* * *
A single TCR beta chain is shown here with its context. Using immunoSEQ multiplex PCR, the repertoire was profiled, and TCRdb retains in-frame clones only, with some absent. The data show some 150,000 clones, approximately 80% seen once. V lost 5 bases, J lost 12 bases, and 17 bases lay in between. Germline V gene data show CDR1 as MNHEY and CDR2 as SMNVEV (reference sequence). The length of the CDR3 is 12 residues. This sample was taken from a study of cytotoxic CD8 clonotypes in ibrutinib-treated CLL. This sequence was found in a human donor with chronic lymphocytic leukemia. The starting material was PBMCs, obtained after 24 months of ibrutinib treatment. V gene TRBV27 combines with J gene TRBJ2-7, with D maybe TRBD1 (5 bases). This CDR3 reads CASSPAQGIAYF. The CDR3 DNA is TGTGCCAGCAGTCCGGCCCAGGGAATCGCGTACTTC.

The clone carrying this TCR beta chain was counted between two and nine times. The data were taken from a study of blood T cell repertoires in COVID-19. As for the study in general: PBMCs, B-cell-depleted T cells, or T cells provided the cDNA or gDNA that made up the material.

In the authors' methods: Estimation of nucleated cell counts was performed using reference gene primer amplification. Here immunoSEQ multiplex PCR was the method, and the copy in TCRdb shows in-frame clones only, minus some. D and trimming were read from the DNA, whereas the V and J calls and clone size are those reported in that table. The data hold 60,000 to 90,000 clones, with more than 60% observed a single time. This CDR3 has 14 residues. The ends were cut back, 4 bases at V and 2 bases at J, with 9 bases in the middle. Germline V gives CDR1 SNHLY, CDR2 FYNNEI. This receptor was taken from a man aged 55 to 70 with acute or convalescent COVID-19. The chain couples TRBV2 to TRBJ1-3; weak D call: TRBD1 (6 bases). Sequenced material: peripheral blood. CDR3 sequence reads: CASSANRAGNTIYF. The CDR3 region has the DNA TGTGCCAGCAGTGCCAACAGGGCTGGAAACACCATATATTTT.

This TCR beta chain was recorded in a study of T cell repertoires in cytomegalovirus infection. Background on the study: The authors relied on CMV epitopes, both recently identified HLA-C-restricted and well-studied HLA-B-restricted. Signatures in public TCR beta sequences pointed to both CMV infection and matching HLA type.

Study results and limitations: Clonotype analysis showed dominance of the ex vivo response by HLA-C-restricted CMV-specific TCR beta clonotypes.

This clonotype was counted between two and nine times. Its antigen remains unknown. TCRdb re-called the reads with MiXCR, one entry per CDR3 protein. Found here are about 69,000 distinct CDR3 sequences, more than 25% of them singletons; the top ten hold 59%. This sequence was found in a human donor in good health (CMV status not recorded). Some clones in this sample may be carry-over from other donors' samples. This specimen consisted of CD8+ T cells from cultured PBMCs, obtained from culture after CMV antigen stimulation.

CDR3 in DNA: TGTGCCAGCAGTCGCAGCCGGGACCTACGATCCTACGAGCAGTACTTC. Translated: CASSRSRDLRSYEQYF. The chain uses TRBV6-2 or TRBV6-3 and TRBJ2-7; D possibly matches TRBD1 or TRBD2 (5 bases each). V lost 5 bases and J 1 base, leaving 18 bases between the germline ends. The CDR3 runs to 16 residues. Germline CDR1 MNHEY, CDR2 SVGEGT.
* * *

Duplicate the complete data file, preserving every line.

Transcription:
A single TCR beta chain is shown here with its context. Using immunoSEQ multiplex PCR, the repertoire was profiled, and TCRdb retains in-frame clones only, with some absent. The data show some 150,000 clones, approximately 80% seen once. V lost 5 bases, J lost 12 bases, and 17 bases lay in between. Germline V gene data show CDR1 as MNHEY and CDR2 as SMNVEV (reference sequence). The length of the CDR3 is 12 residues. This sample was taken from a study of cytotoxic CD8 clonotypes in ibrutinib-treated CLL. This sequence was found in a human donor with chronic lymphocytic leukemia. The starting material was PBMCs, obtained after 24 months of ibrutinib treatment. V gene TRBV27 combines with J gene TRBJ2-7, with D maybe TRBD1 (5 bases). This CDR3 reads CASSPAQGIAYF. The CDR3 DNA is TGTGCCAGCAGTCCGGCCCAGGGAATCGCGTACTTC.

The clone carrying this TCR beta chain was counted between two and nine times. The data were taken from a study of blood T cell repertoires in COVID-19. As for the study in general: PBMCs, B-cell-depleted T cells, or T cells provided the cDNA or gDNA that made up the material.

In the authors' methods: Estimation of nucleated cell counts was performed using reference gene primer amplification. Here immunoSEQ multiplex PCR was the method, and the copy in TCRdb shows in-frame clones only, minus some. D and trimming were read from the DNA, whereas the V and J calls and clone size are those reported in that table. The data hold 60,000 to 90,000 clones, with more than 60% observed a single time. This CDR3 has 14 residues. The ends were cut back, 4 bases at V and 2 bases at J, with 9 bases in the middle. Germline V gives CDR1 SNHLY, CDR2 FYNNEI. This receptor was taken from a man aged 55 to 70 with acute or convalescent COVID-19. The chain couples TRBV2 to TRBJ1-3; weak D call: TRBD1 (6 bases). Sequenced material: peripheral blood. CDR3 sequence reads: CASSANRAGNTIYF. The CDR3 region has the DNA TGTGCCAGCAGTGCCAACAGGGCTGGAAACACCATATATTTT.

This TCR beta chain was recorded in a study of T cell repertoires in cytomegalovirus infection. Background on the study: The authors relied on CMV epitopes, both recently identified HLA-C-restricted and well-studied HLA-B-restricted. Signatures in public TCR beta sequences pointed to both CMV infection and matching HLA type.

Study results and limitations: Clonotype analysis showed dominance of the ex vivo response by HLA-C-restricted CMV-specific TCR beta clonotypes.

This clonotype was counted between two and nine times. Its antigen remains unknown. TCRdb re-called the reads with MiXCR, one entry per CDR3 protein. Found here are about 69,000 distinct CDR3 sequences, more than 25% of them singletons; the top ten hold 59%. This sequence was found in a human donor in good health (CMV status not recorded). Some clones in this sample may be carry-over from other donors' samples. This specimen consisted of CD8+ T cells from cultured PBMCs, obtained from culture after CMV antigen stimulation.

CDR3 in DNA: TGTGCCAGCAGTCGCAGCCGGGACCTACGATCCTACGAGCAGTACTTC. Translated: CASSRSRDLRSYEQYF. The chain uses TRBV6-2 or TRBV6-3 and TRBJ2-7; D possibly matches TRBD1 or TRBD2 (5 bases each). V lost 5 bases and J 1 base, leaving 18 bases between the germline ends. The CDR3 runs to 16 residues. Germline CDR1 MNHEY, CDR2 SVGEGT.